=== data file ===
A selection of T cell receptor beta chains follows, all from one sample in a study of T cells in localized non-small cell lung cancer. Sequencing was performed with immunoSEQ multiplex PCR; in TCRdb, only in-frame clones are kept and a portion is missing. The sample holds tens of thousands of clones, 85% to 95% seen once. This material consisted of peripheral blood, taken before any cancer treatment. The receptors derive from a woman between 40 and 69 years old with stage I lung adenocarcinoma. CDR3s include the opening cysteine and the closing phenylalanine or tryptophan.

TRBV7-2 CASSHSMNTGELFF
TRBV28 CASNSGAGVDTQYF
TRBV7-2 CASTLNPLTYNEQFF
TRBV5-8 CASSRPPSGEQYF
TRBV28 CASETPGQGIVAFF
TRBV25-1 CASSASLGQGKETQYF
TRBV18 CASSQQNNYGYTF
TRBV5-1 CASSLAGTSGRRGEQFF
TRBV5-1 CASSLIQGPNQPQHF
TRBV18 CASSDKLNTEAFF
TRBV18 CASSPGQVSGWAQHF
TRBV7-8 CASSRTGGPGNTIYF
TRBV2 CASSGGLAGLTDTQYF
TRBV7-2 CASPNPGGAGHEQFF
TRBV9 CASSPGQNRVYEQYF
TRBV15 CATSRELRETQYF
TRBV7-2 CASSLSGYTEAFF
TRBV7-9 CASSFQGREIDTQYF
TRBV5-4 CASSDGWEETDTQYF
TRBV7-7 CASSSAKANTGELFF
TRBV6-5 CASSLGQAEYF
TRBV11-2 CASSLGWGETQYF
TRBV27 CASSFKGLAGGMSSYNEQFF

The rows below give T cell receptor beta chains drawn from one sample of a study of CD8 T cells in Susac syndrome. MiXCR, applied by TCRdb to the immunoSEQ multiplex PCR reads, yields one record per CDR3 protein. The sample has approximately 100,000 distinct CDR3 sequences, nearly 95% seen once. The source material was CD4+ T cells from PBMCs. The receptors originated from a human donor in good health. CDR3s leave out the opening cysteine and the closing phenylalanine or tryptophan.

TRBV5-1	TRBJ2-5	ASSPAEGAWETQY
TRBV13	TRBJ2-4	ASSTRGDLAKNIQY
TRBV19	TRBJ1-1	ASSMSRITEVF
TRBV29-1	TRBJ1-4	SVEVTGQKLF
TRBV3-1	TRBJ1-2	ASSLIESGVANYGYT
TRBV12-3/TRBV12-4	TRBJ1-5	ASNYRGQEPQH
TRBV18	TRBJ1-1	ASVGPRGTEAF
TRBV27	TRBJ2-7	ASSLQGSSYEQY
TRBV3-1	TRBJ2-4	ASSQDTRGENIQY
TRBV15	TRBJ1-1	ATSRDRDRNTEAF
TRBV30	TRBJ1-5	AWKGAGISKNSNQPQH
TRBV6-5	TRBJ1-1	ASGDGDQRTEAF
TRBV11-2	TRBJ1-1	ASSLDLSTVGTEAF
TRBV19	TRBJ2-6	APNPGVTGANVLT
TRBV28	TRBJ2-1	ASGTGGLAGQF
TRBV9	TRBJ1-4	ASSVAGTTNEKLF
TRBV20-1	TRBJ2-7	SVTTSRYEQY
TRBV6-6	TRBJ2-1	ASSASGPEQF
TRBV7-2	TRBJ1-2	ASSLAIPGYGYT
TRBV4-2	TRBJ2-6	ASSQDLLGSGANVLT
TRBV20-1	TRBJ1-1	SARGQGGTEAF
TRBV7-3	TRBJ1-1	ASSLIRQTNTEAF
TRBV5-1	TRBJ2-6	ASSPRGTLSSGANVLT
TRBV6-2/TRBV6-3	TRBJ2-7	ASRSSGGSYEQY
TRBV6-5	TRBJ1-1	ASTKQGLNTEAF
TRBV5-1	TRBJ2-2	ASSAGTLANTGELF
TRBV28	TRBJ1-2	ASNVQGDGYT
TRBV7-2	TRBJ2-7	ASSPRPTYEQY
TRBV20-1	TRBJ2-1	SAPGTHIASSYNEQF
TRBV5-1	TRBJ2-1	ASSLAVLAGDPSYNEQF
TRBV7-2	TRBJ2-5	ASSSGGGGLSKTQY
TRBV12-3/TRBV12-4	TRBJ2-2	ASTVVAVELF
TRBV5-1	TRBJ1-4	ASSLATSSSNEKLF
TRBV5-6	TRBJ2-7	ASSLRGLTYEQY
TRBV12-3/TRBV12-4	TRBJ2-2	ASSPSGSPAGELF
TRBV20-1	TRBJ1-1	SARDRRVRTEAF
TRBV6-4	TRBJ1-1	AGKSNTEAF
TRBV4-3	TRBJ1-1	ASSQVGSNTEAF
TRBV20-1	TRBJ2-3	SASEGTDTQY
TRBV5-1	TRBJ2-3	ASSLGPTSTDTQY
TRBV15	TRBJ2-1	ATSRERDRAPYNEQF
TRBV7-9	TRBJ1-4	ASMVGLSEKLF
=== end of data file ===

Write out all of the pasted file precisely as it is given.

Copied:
A selection of T cell receptor beta chains follows, all from one sample in a study of T cells in localized non-small cell lung cancer. Sequencing was performed with immunoSEQ multiplex PCR; in TCRdb, only in-frame clones are kept and a portion is missing. The sample holds tens of thousands of clones, 85% to 95% seen once. This material consisted of peripheral blood, taken before any cancer treatment. The receptors derive from a woman between 40 and 69 years old with stage I lung adenocarcinoma. CDR3s include the opening cysteine and the closing phenylalanine or tryptophan.

TRBV7-2 CASSHSMNTGELFF
TRBV28 CASNSGAGVDTQYF
TRBV7-2 CASTLNPLTYNEQFF
TRBV5-8 CASSRPPSGEQYF
TRBV28 CASETPGQGIVAFF
TRBV25-1 CASSASLGQGKETQYF
TRBV18 CASSQQNNYGYTF
TRBV5-1 CASSLAGTSGRRGEQFF
TRBV5-1 CASSLIQGPNQPQHF
TRBV18 CASSDKLNTEAFF
TRBV18 CASSPGQVSGWAQHF
TRBV7-8 CASSRTGGPGNTIYF
TRBV2 CASSGGLAGLTDTQYF
TRBV7-2 CASPNPGGAGHEQFF
TRBV9 CASSPGQNRVYEQYF
TRBV15 CATSRELRETQYF
TRBV7-2 CASSLSGYTEAFF
TRBV7-9 CASSFQGREIDTQYF
TRBV5-4 CASSDGWEETDTQYF
TRBV7-7 CASSSAKANTGELFF
TRBV6-5 CASSLGQAEYF
TRBV11-2 CASSLGWGETQYF
TRBV27 CASSFKGLAGGMSSYNEQFF

The rows below give T cell receptor beta chains drawn from one sample of a study of CD8 T cells in Susac syndrome. MiXCR, applied by TCRdb to the immunoSEQ multiplex PCR reads, yields one record per CDR3 protein. The sample has approximately 100,000 distinct CDR3 sequences, nearly 95% seen once. The source material was CD4+ T cells from PBMCs. The receptors originated from a human donor in good health. CDR3s leave out the opening cysteine and the closing phenylalanine or tryptophan.

TRBV5-1	TRBJ2-5	ASSPAEGAWETQY
TRBV13	TRBJ2-4	ASSTRGDLAKNIQY
TRBV19	TRBJ1-1	ASSMSRITEVF
TRBV29-1	TRBJ1-4	SVEVTGQKLF
TRBV3-1	TRBJ1-2	ASSLIESGVANYGYT
TRBV12-3/TRBV12-4	TRBJ1-5	ASNYRGQEPQH
TRBV18	TRBJ1-1	ASVGPRGTEAF
TRBV27	TRBJ2-7	ASSLQGSSYEQY
TRBV3-1	TRBJ2-4	ASSQDTRGENIQY
TRBV15	TRBJ1-1	ATSRDRDRNTEAF
TRBV30	TRBJ1-5	AWKGAGISKNSNQPQH
TRBV6-5	TRBJ1-1	ASGDGDQRTEAF
TRBV11-2	TRBJ1-1	ASSLDLSTVGTEAF
TRBV19	TRBJ2-6	APNPGVTGANVLT
TRBV28	TRBJ2-1	ASGTGGLAGQF
TRBV9	TRBJ1-4	ASSVAGTTNEKLF
TRBV20-1	TRBJ2-7	SVTTSRYEQY
TRBV6-6	TRBJ2-1	ASSASGPEQF
TRBV7-2	TRBJ1-2	ASSLAIPGYGYT
TRBV4-2	TRBJ2-6	ASSQDLLGSGANVLT
TRBV20-1	TRBJ1-1	SARGQGGTEAF
TRBV7-3	TRBJ1-1	ASSLIRQTNTEAF
TRBV5-1	TRBJ2-6	ASSPRGTLSSGANVLT
TRBV6-2/TRBV6-3	TRBJ2-7	ASRSSGGSYEQY
TRBV6-5	TRBJ1-1	ASTKQGLNTEAF
TRBV5-1	TRBJ2-2	ASSAGTLANTGELF
TRBV28	TRBJ1-2	ASNVQGDGYT
TRBV7-2	TRBJ2-7	ASSPRPTYEQY
TRBV20-1	TRBJ2-1	SAPGTHIASSYNEQF
TRBV5-1	TRBJ2-1	ASSLAVLAGDPSYNEQF
TRBV7-2	TRBJ2-5	ASSSGGGGLSKTQY
TRBV12-3/TRBV12-4	TRBJ2-2	ASTVVAVELF
TRBV5-1	TRBJ1-4	ASSLATSSSNEKLF
TRBV5-6	TRBJ2-7	ASSLRGLTYEQY
TRBV12-3/TRBV12-4	TRBJ2-2	ASSPSGSPAGELF
TRBV20-1	TRBJ1-1	SARDRRVRTEAF
TRBV6-4	TRBJ1-1	AGKSNTEAF
TRBV4-3	TRBJ1-1	ASSQVGSNTEAF
TRBV20-1	TRBJ2-3	SASEGTDTQY
TRBV5-1	TRBJ2-3	ASSLGPTSTDTQY
TRBV15	TRBJ2-1	ATSRERDRAPYNEQF
TRBV7-9	TRBJ1-4	ASMVGLSEKLF